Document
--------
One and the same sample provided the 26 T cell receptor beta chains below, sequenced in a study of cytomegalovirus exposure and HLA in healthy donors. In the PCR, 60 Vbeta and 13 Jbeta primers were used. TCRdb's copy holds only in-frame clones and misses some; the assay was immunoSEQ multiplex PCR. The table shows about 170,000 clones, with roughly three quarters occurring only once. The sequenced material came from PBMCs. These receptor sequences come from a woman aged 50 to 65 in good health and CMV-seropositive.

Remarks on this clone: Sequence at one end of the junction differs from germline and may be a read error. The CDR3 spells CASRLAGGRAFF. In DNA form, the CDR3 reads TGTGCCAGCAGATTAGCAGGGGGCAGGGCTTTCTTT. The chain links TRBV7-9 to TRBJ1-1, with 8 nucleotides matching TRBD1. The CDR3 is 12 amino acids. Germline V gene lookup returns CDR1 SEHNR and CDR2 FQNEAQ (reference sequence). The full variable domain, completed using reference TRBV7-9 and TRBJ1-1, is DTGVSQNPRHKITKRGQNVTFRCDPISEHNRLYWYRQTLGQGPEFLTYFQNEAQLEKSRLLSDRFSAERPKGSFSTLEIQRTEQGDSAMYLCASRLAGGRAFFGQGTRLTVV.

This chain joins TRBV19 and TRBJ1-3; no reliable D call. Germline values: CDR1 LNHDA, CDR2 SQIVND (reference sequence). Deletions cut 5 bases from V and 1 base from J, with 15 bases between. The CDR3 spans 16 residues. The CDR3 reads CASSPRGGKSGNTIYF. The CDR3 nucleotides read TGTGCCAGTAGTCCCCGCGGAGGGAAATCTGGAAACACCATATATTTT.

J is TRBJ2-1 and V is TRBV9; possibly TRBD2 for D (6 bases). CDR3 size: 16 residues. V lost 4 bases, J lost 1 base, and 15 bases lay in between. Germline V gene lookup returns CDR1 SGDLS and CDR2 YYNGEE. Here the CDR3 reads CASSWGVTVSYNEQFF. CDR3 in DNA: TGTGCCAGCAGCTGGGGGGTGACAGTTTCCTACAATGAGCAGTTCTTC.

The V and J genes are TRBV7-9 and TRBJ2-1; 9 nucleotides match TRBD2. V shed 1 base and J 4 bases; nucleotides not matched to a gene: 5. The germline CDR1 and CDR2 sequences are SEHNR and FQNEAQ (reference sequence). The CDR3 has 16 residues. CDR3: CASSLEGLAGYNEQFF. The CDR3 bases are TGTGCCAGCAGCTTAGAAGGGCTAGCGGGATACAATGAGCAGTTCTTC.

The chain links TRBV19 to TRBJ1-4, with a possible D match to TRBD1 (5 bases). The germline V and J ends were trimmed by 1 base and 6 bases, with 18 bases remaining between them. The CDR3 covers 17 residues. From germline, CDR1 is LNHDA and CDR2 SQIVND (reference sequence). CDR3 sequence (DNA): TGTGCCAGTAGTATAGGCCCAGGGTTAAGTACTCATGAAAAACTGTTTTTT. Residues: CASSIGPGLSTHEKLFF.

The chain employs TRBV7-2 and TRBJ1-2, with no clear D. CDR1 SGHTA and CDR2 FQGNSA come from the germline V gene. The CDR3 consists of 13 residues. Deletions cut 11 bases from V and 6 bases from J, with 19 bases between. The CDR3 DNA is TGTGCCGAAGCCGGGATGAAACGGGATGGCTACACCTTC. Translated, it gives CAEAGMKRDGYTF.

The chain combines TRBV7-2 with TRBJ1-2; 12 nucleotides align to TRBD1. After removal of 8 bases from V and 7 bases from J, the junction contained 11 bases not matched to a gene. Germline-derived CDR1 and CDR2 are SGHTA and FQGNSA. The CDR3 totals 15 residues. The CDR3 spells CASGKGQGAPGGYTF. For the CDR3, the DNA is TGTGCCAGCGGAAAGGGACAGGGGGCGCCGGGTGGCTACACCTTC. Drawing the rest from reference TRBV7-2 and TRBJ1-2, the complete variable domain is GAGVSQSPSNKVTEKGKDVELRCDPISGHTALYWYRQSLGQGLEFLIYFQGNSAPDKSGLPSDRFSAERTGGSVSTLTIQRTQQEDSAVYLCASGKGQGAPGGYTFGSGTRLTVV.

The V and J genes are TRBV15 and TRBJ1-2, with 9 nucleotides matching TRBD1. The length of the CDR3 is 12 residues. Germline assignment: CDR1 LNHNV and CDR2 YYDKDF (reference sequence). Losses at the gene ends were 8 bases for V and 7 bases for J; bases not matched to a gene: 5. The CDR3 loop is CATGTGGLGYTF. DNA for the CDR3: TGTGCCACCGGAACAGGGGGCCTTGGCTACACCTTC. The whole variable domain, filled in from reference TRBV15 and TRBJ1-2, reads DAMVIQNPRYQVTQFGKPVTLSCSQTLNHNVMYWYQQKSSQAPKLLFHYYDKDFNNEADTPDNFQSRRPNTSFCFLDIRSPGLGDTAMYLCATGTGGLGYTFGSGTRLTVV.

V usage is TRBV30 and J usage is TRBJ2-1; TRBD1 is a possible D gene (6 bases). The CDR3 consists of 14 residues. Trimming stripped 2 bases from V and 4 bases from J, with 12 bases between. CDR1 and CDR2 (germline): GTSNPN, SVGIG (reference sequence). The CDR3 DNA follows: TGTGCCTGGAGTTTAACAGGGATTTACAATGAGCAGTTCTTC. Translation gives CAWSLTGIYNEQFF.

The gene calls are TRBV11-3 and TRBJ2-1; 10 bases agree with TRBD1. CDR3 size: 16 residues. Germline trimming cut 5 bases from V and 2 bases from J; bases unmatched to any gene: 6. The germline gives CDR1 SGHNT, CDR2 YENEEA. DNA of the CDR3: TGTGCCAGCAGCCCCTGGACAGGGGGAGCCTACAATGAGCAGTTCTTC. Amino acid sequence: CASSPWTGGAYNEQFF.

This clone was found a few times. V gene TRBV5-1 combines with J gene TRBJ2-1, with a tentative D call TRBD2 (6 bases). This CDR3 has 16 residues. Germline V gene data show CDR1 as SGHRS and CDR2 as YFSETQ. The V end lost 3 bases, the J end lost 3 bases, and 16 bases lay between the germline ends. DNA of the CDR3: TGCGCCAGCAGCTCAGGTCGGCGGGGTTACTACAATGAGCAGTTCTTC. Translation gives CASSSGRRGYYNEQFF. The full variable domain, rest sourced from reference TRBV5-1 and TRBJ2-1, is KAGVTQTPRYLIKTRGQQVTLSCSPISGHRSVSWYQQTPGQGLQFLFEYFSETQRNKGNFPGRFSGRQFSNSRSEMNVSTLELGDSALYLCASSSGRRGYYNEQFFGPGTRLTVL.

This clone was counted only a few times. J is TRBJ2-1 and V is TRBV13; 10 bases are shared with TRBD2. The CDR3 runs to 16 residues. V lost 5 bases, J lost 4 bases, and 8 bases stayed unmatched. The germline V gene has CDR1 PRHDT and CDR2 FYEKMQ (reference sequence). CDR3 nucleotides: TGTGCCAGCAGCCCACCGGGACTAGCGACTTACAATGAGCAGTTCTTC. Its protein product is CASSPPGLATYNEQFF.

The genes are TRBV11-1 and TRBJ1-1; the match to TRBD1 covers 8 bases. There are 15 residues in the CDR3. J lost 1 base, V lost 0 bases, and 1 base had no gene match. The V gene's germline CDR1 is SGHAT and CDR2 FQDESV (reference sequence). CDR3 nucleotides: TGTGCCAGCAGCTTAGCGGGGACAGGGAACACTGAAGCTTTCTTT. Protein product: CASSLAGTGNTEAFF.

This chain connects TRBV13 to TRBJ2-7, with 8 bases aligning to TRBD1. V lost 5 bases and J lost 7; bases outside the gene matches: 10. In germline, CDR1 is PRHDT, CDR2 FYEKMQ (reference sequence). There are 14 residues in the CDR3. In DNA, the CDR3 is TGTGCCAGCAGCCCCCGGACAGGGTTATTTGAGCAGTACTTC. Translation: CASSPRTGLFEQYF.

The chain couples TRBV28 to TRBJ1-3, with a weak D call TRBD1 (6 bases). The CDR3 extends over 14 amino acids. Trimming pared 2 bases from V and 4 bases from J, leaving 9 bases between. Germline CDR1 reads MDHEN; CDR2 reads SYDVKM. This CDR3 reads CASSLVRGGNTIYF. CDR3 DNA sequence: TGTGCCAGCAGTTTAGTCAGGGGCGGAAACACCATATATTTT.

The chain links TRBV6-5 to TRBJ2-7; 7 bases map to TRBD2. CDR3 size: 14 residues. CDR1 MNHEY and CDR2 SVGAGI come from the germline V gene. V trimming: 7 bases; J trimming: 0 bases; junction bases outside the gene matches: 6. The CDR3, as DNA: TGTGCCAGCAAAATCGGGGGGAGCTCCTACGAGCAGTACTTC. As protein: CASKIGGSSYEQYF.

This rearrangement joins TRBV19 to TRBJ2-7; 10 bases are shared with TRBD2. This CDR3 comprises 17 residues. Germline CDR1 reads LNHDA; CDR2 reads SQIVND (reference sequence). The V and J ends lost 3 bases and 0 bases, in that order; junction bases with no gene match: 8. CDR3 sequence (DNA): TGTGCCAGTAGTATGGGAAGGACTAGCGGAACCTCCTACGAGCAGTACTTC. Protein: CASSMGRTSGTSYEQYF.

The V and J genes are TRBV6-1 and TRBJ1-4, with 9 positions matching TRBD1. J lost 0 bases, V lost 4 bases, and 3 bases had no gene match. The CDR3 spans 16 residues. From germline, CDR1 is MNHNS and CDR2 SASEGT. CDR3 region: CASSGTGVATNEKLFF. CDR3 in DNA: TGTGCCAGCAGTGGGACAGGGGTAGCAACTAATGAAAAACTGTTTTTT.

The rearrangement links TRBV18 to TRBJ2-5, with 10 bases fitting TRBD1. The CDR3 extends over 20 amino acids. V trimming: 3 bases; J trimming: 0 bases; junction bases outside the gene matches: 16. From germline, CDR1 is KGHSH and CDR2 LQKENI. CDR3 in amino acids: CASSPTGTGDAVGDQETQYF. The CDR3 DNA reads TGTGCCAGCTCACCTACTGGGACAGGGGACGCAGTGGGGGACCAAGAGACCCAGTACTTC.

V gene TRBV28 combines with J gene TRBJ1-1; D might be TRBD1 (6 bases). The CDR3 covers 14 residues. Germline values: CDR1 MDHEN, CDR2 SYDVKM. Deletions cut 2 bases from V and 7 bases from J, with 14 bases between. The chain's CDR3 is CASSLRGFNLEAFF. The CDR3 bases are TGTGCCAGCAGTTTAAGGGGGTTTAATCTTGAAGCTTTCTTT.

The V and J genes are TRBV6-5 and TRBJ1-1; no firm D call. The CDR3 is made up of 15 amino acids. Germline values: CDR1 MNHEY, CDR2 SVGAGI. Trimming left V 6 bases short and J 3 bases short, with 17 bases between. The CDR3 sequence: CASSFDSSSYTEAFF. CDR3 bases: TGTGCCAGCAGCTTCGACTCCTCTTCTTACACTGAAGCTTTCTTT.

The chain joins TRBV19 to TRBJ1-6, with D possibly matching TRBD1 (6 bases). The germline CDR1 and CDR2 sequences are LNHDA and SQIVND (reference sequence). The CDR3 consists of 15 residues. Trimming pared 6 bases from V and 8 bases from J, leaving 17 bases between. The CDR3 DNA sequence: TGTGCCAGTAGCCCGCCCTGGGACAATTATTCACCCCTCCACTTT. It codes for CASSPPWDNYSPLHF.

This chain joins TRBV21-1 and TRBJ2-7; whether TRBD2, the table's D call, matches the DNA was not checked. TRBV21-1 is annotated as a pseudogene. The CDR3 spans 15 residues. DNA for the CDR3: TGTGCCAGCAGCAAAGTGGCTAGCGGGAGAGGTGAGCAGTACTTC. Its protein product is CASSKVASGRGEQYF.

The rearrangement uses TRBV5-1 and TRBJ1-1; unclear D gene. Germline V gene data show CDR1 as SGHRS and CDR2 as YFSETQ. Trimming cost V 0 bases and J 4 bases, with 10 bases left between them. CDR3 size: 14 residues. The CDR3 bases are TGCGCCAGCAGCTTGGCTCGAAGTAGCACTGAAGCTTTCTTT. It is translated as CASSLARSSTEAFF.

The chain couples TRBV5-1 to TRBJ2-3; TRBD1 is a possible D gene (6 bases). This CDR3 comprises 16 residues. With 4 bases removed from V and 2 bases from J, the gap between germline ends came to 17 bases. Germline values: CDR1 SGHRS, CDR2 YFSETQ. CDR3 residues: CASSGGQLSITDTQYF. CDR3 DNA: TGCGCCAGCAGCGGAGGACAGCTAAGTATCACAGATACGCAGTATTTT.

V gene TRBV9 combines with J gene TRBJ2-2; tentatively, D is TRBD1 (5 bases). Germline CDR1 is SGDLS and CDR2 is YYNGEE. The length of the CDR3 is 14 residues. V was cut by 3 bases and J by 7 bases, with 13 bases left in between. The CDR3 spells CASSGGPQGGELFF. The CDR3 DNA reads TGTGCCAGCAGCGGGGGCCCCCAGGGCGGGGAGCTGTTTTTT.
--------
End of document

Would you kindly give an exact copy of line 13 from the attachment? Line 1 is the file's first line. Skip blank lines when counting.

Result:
This clone was counted only a few times. J is TRBJ2-1 and V is TRBV13; 10 bases are shared with TRBD2. The CDR3 runs to 16 residues. V lost 5 bases, J lost 4 bases, and 8 bases stayed unmatched. The germline V gene has CDR1 PRHDT and CDR2 FYEKMQ (reference sequence). CDR3 nucleotides: TGTGCCAGCAGCCCACCGGGACTAGCGACTTACAATGAGCAGTTCTTC. Its protein product is CASSPPGLATYNEQFF.